Surgery of Posterior Cerebral Artery Aneurysm

  • Joseph C. Serrone
  • Ryan D. Tackla
  • Mario ZuccarelloEmail author
Open Access


This case illustration was a 62-year-old male presenting with the acute onset of worst headache of life symptoms (Hunt and Hess grade 2). Head computed tomography (CT) revealed Fisher grade 3 subarachnoid hemorrhage (SAH).

16.1 Sign and Symptoms

This case illustration was a 62-year-old male presenting with the acute onset of worst headache of life symptoms (Hunt and Hess grade 2). Head computed tomography (CT) revealed Fisher grade 3 subarachnoid hemorrhage (SAH).

16.2 Investigation

As in most centers, CT angiography is the preferred imaging modality for the identification and evaluation of intracranial aneurysms at our institution. In this case, the CT angiogram revealed a 3.5-mm saccular aneurysm arising from P1 segment of right posterior cerebral artery (PCA) (Figs. 16.1 and 16.2).
Fig. 16.1

A superiorly projecting right P1 segment PCA aneurysm is seen from this CT angiogram. Also of note, the basilar apex is well above the posterior clinoidal process allowing easy exposure of the basilar artery from an anterolateral approach for proximal control

Fig. 16.2

Using CT angiography to create a surgical view of the aneurysm, neurosurgeons can study the vascular anatomy as it will be encountered intraoperatively. This view, through the supracarotid window, exposes the aneurysm well for clip application

16.3 Preoperative Preparation

Procurement of proximal control must be considered first when preparing to approach any ruptured aneurysm. For PCA aneurysms, we obtain proximal control at the distal part of basilar artery just proximal to the origins of the superior cerebellar arteries. This area of the basilar artery is usually devoid of brainstem perforating arteries. The anatomical obstruction when approaching the posterior circulation through a pterional craniotomy is the posterior clinoid process (PCP). The relationship of the PCP to the basilar apex is assessed through sagittal or coronal reconstruction of the CT angiogram, which best demonstrates vascular and bone anatomy. If the basilar apex is above the PCP, it is possible to obtain proximal control of the basilar artery prior to clipping the posterior cerebral artery aneurysm. If the basilar apex is at the level of the PCP, removal of the PCP with a drill or ultrasonic bone curette may be required to achieve proximal control. If the basilar apex is below the PCP, proximal control cannot be achieved with a pterional approach, and a subtemporal approach is usually preferred.

16.3.1 Approach

Dealing with most aneurysm near basilar apex (including P1 segment aneurysms), we prefer an anterolateral approach based upon the pterional approach popularized by Dr. Yasargil [1]. As an extension of this approach, the pterional approach via the extended lateral (PAVEL) corridor is helpful [2]. The patient position is supine, with the head extended and rotated 15° contralaterally (Fig. 16.3). Relevant anatomy to consider when planning the craniotomy includes the superficial temporal artery, frontalis branch of facial nerve, and frontal sinus (Fig. 16.4) [3]. A branch of superficial temporal artery is often encountered during the skin incision and must be ligated. The skin incision must remain posterior to the frontalis branch of the facial nerve for prevention of postoperative frontalis palsy. The extent of pneumatization of the frontal sinus should be assessed preoperatively to prevent encountering the frontal sinus during craniotomy. In the event that the craniotomy is exposing the frontal sinus, cranialization of frontal sinus should ensue.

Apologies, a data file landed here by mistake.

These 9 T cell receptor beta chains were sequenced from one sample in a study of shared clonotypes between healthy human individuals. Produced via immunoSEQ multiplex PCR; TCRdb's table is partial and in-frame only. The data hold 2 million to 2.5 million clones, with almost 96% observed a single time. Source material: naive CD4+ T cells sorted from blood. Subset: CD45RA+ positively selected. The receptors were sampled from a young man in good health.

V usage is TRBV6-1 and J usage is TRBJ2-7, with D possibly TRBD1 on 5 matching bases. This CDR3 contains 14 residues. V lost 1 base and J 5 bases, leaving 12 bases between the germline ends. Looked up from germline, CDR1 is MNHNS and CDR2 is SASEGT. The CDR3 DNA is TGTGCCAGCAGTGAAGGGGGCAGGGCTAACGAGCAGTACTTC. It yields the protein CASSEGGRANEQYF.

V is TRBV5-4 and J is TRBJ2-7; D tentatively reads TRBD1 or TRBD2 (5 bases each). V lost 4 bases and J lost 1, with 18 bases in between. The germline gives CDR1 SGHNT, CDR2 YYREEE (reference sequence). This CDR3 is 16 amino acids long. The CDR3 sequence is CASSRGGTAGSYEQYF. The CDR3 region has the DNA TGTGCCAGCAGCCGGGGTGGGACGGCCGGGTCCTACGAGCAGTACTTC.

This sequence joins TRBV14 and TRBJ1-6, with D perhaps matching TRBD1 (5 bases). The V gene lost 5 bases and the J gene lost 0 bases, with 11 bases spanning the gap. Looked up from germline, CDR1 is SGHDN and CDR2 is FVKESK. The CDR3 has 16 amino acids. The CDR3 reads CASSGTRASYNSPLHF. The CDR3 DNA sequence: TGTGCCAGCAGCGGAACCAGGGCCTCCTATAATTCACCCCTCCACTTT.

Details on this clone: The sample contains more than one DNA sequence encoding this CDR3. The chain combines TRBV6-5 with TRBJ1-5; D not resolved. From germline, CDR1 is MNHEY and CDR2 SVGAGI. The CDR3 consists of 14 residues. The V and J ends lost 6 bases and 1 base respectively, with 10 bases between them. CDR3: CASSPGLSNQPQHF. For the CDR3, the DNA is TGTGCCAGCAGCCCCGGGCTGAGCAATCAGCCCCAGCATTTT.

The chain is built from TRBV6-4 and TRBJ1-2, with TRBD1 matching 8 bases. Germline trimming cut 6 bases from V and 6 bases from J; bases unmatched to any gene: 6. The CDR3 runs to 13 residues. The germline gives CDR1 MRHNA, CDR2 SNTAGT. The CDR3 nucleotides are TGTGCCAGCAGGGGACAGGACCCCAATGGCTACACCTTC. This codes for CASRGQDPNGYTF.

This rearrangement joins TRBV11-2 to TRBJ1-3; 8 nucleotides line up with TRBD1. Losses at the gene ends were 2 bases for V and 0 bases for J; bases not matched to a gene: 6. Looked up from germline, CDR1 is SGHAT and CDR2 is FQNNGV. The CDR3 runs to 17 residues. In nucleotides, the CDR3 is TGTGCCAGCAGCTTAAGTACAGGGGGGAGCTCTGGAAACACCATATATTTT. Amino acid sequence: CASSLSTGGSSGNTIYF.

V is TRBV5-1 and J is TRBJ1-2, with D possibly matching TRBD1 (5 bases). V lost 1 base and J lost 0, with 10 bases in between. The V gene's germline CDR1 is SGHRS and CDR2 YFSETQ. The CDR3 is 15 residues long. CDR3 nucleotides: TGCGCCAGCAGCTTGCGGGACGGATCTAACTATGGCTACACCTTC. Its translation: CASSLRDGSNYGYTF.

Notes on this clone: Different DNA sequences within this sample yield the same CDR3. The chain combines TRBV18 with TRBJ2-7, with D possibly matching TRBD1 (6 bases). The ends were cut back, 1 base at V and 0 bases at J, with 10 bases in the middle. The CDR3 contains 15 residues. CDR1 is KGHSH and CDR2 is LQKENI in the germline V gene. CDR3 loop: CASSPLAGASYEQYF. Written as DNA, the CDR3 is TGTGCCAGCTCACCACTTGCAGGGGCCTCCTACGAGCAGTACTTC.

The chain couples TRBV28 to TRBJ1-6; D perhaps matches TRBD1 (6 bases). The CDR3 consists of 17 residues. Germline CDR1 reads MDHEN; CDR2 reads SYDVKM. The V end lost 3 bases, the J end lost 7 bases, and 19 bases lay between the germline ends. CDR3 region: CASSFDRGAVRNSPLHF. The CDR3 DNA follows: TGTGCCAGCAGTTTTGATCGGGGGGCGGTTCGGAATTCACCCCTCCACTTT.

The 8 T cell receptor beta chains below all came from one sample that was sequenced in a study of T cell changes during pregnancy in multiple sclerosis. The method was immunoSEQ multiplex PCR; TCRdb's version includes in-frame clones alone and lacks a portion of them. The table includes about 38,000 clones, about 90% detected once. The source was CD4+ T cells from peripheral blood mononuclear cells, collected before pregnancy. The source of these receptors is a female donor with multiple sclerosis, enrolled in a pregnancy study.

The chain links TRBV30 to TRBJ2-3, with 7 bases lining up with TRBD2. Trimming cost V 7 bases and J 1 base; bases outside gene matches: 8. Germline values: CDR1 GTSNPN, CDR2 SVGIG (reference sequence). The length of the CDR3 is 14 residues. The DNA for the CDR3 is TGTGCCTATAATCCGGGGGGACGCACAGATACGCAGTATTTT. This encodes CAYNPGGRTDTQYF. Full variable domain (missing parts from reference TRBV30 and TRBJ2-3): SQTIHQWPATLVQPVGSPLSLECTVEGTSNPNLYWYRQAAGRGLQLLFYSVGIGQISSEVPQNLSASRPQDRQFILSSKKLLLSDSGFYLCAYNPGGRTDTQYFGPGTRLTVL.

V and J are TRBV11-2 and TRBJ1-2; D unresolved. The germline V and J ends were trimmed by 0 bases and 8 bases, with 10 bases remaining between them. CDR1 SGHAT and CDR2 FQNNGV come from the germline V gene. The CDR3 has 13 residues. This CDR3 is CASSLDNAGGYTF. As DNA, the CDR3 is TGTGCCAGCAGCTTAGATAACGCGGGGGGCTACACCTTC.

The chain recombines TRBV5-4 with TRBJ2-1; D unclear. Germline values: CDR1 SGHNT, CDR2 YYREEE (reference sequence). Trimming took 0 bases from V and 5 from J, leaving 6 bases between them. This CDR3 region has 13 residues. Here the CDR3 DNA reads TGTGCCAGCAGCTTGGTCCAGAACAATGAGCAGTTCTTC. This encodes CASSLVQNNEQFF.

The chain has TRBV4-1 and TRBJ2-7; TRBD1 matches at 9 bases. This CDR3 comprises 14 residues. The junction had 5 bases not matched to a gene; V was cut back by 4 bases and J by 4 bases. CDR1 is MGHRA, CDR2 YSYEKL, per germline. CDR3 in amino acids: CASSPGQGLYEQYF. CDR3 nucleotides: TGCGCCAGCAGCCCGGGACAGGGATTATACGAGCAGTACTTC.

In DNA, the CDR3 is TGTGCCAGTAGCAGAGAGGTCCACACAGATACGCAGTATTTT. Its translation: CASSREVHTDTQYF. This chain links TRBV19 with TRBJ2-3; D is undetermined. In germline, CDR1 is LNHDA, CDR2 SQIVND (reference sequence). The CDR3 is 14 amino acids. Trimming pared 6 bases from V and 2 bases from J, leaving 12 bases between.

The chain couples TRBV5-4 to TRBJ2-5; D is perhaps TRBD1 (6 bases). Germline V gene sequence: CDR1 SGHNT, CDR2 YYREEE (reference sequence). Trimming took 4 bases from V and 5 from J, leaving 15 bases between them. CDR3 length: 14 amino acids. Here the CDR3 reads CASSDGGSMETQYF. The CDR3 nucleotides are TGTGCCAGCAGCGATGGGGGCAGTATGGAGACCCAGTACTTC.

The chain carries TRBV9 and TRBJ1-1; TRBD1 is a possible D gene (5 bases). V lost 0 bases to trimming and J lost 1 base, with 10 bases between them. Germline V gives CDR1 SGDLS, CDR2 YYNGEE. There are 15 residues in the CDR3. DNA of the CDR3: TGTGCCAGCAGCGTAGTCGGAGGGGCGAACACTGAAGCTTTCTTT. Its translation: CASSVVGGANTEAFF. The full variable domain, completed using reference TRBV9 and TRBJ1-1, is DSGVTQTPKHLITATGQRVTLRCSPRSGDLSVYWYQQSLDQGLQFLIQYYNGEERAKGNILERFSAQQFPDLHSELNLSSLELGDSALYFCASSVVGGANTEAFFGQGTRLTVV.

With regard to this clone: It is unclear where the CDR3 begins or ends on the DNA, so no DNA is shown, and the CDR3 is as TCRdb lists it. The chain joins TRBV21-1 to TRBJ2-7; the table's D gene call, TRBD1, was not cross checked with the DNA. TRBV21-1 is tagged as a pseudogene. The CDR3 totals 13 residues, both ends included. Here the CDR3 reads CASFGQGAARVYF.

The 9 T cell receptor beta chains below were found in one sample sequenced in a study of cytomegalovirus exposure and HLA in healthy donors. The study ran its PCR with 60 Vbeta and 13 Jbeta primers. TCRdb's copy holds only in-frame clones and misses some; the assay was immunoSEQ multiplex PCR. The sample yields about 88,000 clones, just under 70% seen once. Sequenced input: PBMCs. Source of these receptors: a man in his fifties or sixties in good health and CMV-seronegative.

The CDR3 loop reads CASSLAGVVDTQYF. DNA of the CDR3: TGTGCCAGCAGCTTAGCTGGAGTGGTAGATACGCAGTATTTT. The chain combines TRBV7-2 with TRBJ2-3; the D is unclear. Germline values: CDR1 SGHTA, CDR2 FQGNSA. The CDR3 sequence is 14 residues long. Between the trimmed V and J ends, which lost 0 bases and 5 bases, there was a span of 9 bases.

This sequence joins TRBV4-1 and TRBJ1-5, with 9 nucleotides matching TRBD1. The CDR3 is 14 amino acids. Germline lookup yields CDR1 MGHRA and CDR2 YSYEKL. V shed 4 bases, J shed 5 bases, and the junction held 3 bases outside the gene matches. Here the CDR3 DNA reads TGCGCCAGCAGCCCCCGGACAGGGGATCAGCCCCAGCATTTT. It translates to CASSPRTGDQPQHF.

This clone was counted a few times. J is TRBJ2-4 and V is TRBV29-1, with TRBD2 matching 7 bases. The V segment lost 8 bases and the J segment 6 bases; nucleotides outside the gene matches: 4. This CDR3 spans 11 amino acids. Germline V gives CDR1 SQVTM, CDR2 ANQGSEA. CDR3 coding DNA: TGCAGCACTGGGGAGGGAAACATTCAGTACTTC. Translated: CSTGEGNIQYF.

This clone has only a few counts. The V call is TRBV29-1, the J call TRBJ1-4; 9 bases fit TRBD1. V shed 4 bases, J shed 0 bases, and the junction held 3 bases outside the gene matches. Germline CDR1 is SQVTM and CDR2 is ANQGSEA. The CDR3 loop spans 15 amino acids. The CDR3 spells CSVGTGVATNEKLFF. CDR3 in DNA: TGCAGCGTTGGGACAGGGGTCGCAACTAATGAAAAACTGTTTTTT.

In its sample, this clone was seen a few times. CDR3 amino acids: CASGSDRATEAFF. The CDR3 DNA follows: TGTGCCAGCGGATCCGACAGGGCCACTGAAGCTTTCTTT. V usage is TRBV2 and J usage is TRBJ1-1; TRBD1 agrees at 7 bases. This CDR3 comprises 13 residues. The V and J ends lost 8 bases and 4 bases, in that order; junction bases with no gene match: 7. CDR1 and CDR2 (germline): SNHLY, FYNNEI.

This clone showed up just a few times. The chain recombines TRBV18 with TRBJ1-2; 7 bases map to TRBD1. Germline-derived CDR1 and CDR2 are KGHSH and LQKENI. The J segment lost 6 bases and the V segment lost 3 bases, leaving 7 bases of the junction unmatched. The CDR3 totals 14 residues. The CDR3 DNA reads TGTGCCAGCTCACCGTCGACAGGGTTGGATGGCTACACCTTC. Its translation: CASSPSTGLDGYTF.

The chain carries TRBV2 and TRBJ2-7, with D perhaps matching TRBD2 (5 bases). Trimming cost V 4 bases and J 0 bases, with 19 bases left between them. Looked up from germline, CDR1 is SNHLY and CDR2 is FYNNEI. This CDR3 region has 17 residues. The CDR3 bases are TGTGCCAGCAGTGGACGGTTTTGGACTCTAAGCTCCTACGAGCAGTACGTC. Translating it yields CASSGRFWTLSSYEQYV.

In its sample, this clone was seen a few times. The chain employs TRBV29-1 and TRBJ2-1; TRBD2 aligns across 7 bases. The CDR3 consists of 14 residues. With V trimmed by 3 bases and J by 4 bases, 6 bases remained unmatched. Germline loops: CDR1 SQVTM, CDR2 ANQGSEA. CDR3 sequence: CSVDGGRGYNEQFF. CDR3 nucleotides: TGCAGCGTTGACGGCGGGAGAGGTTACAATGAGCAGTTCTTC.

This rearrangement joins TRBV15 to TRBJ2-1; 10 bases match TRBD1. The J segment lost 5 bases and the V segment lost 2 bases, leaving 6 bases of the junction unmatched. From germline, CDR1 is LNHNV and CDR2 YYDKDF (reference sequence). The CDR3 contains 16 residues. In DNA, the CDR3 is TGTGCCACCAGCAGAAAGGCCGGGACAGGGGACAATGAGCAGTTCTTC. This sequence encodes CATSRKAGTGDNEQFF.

Fig. 16.3

The patient is positioned supine with the head extended and rotated 15° contralaterally. Relevant anatomy when using the pterional approach is seen with this schematic. Commonly the frontal branch of the superficial temporal artery is under the skin incision and must be ligated. The skin incision is kept posterior to the frontalis branch of the facial nerve to prevent its injury. There is wide variation in the pneumatization of the frontal sinus, and this must be studied preoperatively to prevent entering the sinus and causing a cerebrospinal fluid leak (Printed with permission from Mayfield Clinic)

Fig. 16.4

The skin incision has been made with the myocutaneous flap retracted anteriorly. A frontal, temporal, and posterior burr hole is made to aid in dissection of the dura from the inner skull cortex and prevents a durotomy by the craniotome (Printed with permission from Mayfield Clinic)

After minimal shaving of the hair, a skin incision is made behind the hairline. The incision starts 1 cm anterior to tragus at zygoma root, and curve extends to midline. Then myocutaneous flap is detached in one single layer and retracted with spring hooks toward the anterior to expose the orbital rim. We prefer a one layer myocutaneous flap as opposed to an inter- or subfascial dissection that is associated with more jaw pain and temporal wasting [4]. Three burr holes are made to allow adequate dissection of the dura away from the inner skull cortex (Fig. 16.5). A side-cutting craniotome with footplate is used to create a bone flap from the supraorbital notch, medially, to the mid-temporal lobe, exposing Sylvian fissure laterally. Sphenoid ridge is then drilled off in its entirety with the coarse diamond drill. Dura is cut with curvilinear shape and reflected anterolaterally.
Fig. 16.5

Using a craniotome, cuts 1–3 are made until the sphenoid ridge is encountered. Cut #4 is made with a high-speed drill. Green-shaded area represents the thickened bone of the sphenoid ridge, which will subsequently be drilled off (Printed with permission from Mayfield Clinic)

16.4 Steps of the Surgery